Second, Moral arguments always terminate in assertions.

Alasdair MacIntyre “After Virtue” 1984 Notre Dame Press

The most influential account of moral reasoning that emerged in response to this critique of emotivism was one according to which an agent can only justify a particular judgment by referring to some universal rule from which it may be logically derived, and can only justify that rule in turn by deriving it from some more general rule or principle; but on this view Since every chain of reasoning must be finite, such a process of justificatory reasoning must always terminate with the assertion of some rule or principle for which no further reason can be given. ‘Thus a complete justification of a decision would consist of a complete account of its effects together with a complete account of the principles which it observed, and the effect of observing those principles.  If I the enquirer still goes on ask ing ‘But why should I live like that?’ then there is no further answer to give him, because we have already, ex hypothesi, we have already said everything that could be included in the further answer.’ (Hare 1952, p. 69). The terminus of justification is thus always, on this view, a not further to be justified choice, a choice unguided by criteria. Each individual implicitly or explicitly has to adopt his or her own first principles on the basis of such a choice. The utterance of any universal principle is in the end an expression of the preferences of an individual will and for that will its principles have and can have only such authority as it chooses to confer upon them by adopting them.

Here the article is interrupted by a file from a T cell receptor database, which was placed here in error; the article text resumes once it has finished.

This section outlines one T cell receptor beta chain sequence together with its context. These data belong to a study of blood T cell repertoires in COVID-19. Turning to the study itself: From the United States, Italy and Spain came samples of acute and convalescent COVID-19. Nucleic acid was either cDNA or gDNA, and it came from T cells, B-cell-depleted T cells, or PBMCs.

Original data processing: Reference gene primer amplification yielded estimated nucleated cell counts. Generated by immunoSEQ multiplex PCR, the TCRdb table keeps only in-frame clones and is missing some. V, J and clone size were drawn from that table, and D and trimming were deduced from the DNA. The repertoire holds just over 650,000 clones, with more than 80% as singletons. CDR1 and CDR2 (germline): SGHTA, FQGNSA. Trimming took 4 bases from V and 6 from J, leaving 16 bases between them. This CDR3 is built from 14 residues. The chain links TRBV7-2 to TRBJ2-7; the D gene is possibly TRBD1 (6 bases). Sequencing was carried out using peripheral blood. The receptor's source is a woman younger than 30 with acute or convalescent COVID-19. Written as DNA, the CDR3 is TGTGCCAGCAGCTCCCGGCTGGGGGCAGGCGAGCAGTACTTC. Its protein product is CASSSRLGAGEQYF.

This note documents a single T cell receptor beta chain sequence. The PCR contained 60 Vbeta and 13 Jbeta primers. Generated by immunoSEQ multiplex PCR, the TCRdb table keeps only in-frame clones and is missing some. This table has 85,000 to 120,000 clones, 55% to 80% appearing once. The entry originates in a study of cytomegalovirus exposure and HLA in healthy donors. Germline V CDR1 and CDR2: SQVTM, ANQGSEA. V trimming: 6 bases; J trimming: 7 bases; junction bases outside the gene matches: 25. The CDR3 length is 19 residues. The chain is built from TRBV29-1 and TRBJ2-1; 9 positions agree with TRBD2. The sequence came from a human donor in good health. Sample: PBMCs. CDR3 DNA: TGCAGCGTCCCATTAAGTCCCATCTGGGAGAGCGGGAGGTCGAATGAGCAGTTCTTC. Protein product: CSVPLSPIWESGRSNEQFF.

A plurality of ethics defines our moral convictions. No one moral theory can solely guide all action so ethics must concede that absolute morality doesn’t exist. Moots their framework because we can’t have an absolute normative ethic and means the ethical paradigm should be one that allows for moral disagreement.

Thus, the standard is consistency with popular consensus.

Governments must make choices that are consistent with public opinion. 

Christiano ‘6, Thomas (University of Arizona). Democracy, Stanford Encyclopedia of Philosophy. Jul 27, 2006.http://plato.stanford.edu/entries/democracy/#NonInsVal

Epistemologically, democracy is thought to be the best decision-making method on the grounds that it is generally more reliable in helping participants discover the right decisions. Since democracy brings a lot of people into the process of decision making, it can take advantage of many sources of information and critical assessment of laws and policies. Democratic decision-making tends to be more informed than other forms about the interests of citizens and the causal mechanisms necessary to advance those interests. Furthermore, the broad based discussion typical of democracy enhances the critical assessment of the different moral ideas that guide decision-makers.

The state’s authority is derived from the general will, so consensus comes first